When you go to the preview night for a Bell Shakespeare production, it could be for one of two reasons: either you’re too stingy to pay full price, or you’re so damn keen you couldn’t wait… I fall into both categories.
The Taming of the Shrew
If you’ve read any of the publicity about this production of The Taming of the Shrew, you will probably be aware that it sports an all-female cast. Of course the history of the play’s interpretation, especially in the last century, is all about its gender politics. And rightly so, since it is a theme that cannot be divorced from Shakespeare’s text. But having seen it, I wonder whether the decision to use an all-female cast really entered into the play’s production process. I think it felt more like an academic exercise. A valid and interesting academic exercise, perhaps, but not as exciting as Shakespeare can be when he is lifted above the realm of the rational.
Petruchio is the character that stands to lose the most in being played by a woman, but Jeanette Cronin delivers a slightly insane Petruchio with a singularly spectacular performance. Luisa Hastings Edge likewise delivers a fully engaging and well-rounded Lucentio. Unfortunately, in the case of the remaining male characters, their female performers fail to deliver an entirely engaging performance.
Of course, this may be intentional. Perhaps Director Marion Potts meant for the disjuncture between the performer and character to accentuate our modern discomfort with the shrew’s taming? Perhaps. But if this was the case, it’s unfortunate that it leaves the audience simply uncomfortable and not sure why. Even if the other male characters had been better played by their performers, I still feel that the all-female cast idea would amount to little more than an academic exercise or marketing ploy, offering no enhancement to the production.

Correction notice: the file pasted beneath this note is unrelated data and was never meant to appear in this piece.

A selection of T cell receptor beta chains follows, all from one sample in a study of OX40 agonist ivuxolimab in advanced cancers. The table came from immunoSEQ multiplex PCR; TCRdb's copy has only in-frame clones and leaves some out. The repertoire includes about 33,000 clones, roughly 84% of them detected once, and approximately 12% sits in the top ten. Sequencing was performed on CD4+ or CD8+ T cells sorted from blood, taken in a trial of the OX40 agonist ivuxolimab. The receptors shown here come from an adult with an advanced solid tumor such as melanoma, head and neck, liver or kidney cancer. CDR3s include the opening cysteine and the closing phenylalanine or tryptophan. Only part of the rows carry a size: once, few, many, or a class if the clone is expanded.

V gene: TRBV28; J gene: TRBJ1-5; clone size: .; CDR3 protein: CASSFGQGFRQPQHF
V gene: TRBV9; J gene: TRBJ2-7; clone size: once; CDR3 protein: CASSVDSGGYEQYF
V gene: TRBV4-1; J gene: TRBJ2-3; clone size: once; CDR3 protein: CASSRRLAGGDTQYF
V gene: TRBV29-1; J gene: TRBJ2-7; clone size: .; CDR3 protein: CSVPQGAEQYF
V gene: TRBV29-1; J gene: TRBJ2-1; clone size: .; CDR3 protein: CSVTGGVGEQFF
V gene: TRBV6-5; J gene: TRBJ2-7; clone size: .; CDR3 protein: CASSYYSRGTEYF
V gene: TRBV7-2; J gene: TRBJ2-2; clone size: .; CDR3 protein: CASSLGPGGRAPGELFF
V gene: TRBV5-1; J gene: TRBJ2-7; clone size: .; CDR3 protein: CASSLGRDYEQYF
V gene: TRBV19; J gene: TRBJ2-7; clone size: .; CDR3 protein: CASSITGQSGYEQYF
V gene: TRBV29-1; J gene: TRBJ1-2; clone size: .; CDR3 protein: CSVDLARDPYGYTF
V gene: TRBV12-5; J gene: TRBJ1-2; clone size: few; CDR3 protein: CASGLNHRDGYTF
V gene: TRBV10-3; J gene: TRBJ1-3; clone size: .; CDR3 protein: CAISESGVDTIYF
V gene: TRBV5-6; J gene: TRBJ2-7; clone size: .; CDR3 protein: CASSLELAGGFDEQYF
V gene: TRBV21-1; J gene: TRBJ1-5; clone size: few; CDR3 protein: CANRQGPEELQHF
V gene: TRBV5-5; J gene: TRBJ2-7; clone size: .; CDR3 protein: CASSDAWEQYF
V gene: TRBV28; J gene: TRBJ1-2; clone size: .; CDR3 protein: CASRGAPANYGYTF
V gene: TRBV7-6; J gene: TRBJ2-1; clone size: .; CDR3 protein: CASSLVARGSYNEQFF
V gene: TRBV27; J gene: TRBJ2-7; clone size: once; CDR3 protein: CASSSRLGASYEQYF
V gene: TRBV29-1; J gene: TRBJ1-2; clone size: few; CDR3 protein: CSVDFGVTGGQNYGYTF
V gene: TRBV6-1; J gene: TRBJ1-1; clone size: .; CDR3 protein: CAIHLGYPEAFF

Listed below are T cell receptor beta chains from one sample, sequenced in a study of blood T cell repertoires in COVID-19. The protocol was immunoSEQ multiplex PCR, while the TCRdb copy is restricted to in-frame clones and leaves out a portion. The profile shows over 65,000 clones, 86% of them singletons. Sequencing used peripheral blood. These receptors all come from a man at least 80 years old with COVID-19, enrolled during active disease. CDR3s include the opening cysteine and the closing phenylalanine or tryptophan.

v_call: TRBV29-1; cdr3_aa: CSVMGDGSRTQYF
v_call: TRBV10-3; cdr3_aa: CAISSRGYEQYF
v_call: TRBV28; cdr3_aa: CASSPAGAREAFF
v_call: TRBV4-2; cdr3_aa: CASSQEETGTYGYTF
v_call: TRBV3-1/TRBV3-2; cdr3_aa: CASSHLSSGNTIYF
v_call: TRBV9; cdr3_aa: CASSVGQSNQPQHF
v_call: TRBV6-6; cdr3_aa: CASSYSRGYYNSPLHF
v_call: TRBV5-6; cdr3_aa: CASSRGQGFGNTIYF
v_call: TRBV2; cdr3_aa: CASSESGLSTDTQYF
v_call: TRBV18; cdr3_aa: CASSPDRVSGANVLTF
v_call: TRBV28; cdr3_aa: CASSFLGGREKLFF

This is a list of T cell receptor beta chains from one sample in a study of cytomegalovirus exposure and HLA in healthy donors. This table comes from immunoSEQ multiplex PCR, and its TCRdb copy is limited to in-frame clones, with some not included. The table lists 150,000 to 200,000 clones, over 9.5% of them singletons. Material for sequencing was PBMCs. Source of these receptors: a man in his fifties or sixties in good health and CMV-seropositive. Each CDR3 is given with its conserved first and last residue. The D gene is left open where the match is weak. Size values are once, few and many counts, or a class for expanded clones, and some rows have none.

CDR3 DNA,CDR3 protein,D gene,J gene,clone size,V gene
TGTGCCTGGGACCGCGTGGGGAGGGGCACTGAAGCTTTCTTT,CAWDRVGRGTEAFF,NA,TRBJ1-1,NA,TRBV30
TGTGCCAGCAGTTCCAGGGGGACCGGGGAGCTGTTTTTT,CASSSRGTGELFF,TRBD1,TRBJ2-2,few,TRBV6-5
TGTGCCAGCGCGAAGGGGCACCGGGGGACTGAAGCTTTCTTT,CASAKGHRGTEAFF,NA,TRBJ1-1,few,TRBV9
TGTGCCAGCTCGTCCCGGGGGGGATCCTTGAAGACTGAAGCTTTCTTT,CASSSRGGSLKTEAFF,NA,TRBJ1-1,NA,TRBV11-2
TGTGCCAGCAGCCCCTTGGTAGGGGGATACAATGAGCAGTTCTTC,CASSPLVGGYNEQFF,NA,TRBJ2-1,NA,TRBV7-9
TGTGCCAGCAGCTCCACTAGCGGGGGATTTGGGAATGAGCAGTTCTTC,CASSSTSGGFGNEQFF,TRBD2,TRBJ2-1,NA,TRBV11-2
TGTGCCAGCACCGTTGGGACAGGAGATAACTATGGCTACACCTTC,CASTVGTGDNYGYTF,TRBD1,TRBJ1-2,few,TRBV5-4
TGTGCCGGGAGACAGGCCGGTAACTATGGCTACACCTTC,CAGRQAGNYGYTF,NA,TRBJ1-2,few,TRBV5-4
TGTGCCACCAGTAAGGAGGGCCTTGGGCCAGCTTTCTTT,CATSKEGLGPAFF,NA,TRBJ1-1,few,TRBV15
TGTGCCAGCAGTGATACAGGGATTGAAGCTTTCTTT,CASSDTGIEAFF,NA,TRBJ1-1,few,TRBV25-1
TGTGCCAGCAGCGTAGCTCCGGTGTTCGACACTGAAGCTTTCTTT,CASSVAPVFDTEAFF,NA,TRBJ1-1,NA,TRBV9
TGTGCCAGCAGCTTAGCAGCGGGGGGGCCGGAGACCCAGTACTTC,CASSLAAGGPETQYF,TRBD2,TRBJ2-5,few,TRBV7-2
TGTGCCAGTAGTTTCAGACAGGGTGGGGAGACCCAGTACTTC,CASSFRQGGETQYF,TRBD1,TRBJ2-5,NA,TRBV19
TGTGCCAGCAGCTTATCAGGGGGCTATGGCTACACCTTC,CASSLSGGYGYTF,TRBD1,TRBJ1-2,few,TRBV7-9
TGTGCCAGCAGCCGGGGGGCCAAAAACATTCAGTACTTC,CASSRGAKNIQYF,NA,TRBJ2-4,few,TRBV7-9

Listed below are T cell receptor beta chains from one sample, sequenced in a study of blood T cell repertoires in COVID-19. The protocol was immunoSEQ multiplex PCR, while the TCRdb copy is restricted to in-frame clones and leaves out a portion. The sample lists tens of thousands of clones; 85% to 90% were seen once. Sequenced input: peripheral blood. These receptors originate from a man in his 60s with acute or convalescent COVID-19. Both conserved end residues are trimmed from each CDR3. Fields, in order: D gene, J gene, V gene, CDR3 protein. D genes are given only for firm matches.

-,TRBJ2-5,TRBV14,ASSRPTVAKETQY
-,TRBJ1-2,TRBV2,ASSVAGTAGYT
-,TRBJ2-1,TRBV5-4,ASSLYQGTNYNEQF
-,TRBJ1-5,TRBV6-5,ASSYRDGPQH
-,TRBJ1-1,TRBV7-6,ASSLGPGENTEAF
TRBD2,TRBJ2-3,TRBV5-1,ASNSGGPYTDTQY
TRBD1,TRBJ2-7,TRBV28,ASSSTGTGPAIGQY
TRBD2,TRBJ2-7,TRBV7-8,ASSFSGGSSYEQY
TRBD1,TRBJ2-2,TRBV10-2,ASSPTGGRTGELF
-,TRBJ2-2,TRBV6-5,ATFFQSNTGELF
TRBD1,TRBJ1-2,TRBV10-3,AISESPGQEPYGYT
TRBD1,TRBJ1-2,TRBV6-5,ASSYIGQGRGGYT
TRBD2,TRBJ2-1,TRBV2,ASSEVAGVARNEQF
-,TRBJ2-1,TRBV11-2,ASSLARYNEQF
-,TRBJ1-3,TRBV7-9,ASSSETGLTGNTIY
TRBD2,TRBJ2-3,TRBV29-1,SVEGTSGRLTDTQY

I don’t mean to be too heavily critical of Bell’s production, nor of the other performers playing male roles. Despite the unnecessary distraction of the female performers, the production as a whole is excellent, eliciting plenty of laughter and pathos even from a tired old cynic like me.
I especially liked the setting, which immediately put me in mind of Rooty Hill RSL, until I realised that there is no way there’d be five mirror balls at Rooty Hill, and this must therefore certainly be modelled after Parramatta RSL. The use of Karaoke is a nice touch, and I still have Culture Club lyrics swimming around in my head.
So apart from bearing perhaps a little too much concern for its gender politics, I think Marion Potts should be congratulated on a great production of one of Shakespeare’s best comedies.